Palm Beach Is Jill Stein Country, Polling App Suggests
Dr. Jill Stein, the Green Party’s presidential nominee, may poll only 2.5 percent nationally, but locally she has become increasingly appealing for many voters frustrated by their options of Donald Trump and Hillary Clinton.
When Stein recently toured the Sunshine State, her supporters packed venues to see her speak, and a new map by the polling app We the People suggests that if the election were held today, Stein would beat both Clinton and Trump in the West Palm Beach metro area.
"That area does have a lot of Greens,” said Hollywood resident Carlos Valnera, who says he will be voting for Stein this election.
Although Stein certainly has a following across South Florida, the map may not be a reliable reflection of West Palm Beach’s political atmosphere. It expresses the presidential choices of users who have downloaded the app and participated in the poll, so Greens might be represented disproportionately. (The situation is comparable in some ways to Donald Trump's claim that he won every poll.)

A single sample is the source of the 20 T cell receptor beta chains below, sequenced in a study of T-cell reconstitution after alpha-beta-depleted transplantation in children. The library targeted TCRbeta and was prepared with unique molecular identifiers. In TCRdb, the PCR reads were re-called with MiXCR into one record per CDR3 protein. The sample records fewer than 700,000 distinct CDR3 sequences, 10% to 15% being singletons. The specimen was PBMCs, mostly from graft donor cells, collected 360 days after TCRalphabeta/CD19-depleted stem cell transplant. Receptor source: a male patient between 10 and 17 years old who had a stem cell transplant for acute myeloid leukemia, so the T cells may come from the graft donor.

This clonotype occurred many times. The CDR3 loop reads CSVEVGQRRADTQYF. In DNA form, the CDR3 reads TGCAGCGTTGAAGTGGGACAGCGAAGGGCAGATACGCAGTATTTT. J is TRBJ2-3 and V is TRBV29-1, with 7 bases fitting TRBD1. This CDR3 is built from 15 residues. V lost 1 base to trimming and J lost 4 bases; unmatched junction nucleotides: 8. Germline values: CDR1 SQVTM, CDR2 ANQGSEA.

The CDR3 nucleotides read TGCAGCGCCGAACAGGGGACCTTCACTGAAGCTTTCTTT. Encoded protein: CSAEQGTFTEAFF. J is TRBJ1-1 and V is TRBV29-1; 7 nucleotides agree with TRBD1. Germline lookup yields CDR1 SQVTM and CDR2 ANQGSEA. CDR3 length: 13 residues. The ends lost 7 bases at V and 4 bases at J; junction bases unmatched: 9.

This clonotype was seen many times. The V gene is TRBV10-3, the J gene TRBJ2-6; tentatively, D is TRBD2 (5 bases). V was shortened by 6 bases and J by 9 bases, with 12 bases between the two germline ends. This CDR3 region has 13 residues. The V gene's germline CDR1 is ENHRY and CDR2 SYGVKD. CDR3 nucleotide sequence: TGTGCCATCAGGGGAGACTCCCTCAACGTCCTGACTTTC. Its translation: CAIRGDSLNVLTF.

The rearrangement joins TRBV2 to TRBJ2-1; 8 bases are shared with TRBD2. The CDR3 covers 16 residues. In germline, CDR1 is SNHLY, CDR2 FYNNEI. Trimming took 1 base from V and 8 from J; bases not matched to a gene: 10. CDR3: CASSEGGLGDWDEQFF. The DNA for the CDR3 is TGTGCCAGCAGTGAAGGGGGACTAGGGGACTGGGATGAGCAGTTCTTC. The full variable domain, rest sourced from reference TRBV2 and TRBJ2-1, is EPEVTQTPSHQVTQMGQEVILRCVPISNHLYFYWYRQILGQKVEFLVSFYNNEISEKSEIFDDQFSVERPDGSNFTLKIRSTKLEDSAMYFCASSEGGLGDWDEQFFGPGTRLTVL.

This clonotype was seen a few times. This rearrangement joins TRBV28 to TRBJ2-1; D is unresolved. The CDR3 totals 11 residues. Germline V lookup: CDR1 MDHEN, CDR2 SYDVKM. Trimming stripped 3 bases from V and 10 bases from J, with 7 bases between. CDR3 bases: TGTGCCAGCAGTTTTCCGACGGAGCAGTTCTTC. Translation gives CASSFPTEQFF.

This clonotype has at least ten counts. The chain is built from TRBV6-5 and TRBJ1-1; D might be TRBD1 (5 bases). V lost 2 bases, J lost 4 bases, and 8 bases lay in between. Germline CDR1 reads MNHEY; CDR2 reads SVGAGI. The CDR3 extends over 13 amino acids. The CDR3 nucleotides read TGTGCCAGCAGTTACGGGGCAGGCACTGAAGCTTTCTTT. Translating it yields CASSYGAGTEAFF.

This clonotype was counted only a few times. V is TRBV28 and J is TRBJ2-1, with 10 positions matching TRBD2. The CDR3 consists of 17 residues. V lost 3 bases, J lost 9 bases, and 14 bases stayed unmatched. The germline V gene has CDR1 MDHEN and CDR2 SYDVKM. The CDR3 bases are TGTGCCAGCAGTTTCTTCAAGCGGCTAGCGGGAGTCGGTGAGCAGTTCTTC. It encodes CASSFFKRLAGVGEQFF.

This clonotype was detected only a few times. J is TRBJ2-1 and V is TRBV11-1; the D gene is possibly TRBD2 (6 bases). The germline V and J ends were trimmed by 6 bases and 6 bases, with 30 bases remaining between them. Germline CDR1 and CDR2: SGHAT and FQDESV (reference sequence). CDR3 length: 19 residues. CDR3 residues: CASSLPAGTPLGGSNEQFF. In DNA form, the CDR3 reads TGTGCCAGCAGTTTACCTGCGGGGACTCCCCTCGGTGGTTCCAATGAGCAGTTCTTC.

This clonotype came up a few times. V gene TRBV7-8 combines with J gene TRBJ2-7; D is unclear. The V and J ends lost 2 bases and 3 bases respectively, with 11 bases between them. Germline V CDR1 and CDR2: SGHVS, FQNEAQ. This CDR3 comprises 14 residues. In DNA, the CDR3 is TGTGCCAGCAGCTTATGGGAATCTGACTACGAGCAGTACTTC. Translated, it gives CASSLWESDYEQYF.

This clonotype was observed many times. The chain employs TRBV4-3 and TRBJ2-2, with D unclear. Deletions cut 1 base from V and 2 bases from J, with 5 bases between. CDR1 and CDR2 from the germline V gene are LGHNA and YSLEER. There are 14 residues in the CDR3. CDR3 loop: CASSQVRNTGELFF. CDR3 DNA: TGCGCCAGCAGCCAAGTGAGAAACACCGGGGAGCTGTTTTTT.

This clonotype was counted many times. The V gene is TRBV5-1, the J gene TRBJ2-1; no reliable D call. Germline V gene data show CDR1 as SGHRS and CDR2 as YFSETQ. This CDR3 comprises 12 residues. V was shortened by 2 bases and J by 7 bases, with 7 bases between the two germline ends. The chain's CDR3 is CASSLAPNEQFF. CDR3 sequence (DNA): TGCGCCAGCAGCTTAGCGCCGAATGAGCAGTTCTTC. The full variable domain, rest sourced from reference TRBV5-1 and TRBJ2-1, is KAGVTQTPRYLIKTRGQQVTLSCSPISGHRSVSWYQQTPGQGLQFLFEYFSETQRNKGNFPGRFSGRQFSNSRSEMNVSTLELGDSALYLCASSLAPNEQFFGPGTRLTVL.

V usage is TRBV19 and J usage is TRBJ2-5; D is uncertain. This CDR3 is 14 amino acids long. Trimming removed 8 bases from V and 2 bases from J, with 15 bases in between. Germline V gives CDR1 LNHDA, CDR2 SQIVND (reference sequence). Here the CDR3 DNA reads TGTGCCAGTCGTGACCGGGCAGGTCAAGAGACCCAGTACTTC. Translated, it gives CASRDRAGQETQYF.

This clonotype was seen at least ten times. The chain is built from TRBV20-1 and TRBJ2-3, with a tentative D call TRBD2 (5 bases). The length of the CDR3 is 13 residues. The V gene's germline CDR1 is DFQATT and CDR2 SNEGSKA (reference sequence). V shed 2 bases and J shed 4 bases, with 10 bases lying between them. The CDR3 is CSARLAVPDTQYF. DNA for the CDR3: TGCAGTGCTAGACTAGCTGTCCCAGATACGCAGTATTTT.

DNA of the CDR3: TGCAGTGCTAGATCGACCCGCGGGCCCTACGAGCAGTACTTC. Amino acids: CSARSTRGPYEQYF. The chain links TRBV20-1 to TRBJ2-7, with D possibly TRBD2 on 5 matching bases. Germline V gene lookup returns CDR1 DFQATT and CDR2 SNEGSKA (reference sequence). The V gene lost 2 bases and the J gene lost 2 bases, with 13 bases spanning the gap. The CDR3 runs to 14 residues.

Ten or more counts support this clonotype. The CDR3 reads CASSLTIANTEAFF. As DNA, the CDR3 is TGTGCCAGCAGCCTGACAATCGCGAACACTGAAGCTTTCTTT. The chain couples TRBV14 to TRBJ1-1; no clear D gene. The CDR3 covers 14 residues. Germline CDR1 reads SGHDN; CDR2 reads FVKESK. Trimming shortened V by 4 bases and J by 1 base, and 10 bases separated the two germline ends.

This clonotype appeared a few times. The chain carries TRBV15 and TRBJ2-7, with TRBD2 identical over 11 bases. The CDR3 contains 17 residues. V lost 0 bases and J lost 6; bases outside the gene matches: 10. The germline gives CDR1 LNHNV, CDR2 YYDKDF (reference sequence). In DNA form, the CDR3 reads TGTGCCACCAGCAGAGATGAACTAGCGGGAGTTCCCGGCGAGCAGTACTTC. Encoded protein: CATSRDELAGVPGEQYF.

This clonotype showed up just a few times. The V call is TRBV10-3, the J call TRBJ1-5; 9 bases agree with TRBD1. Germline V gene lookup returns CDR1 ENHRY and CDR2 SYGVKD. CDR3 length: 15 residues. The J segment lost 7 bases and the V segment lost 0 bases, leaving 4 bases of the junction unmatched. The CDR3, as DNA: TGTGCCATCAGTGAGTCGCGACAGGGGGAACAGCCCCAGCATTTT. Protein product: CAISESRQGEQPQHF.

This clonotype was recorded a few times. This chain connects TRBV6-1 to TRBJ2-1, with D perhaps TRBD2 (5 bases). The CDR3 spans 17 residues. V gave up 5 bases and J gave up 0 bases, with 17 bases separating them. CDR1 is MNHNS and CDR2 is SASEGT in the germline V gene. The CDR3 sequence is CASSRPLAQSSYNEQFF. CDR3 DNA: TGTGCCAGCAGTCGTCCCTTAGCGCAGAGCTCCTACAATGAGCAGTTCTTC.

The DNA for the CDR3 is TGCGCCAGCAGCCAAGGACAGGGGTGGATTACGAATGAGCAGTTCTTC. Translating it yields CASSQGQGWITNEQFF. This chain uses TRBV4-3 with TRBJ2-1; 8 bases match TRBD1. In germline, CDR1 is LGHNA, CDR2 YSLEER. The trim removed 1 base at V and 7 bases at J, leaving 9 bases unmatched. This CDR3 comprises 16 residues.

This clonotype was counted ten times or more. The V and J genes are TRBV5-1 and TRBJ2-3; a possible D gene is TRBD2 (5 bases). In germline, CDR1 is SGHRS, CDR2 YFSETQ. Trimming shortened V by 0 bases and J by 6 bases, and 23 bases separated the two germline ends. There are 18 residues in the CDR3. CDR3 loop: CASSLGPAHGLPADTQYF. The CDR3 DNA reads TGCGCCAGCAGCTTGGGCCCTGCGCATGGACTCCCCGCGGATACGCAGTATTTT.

Indeed, Jed Breed, CEO of We the People, shares Trump's skepticism of the media.
“Our poll is based on the people who download our app,” Breed says. “It seems Jill Stein supporters have found a place that really resonates with them as we provide a poll that isn't connected to mainstream media.”
Breed also acknowledges Stein herself has promoted the app among her supporters.
Still, We the People’s map shows something interesting: There are large swaths of South Florida that are neither red nor blue. This means Stein’s campaign, a grassroots effort, has resonated with people in this part of the Sunshine State.
This is also true in more conservative areas like southwest Florida.
Breed, who says his app has substantial political representation across the United States (the exact number is confidential), offered another explanation for the discrepancy with mainstream polls. “It is also likely that this group is underrepresented in many polls that don't include third party candidates in their polling,” he said. “No one knows just how underrepresented.”
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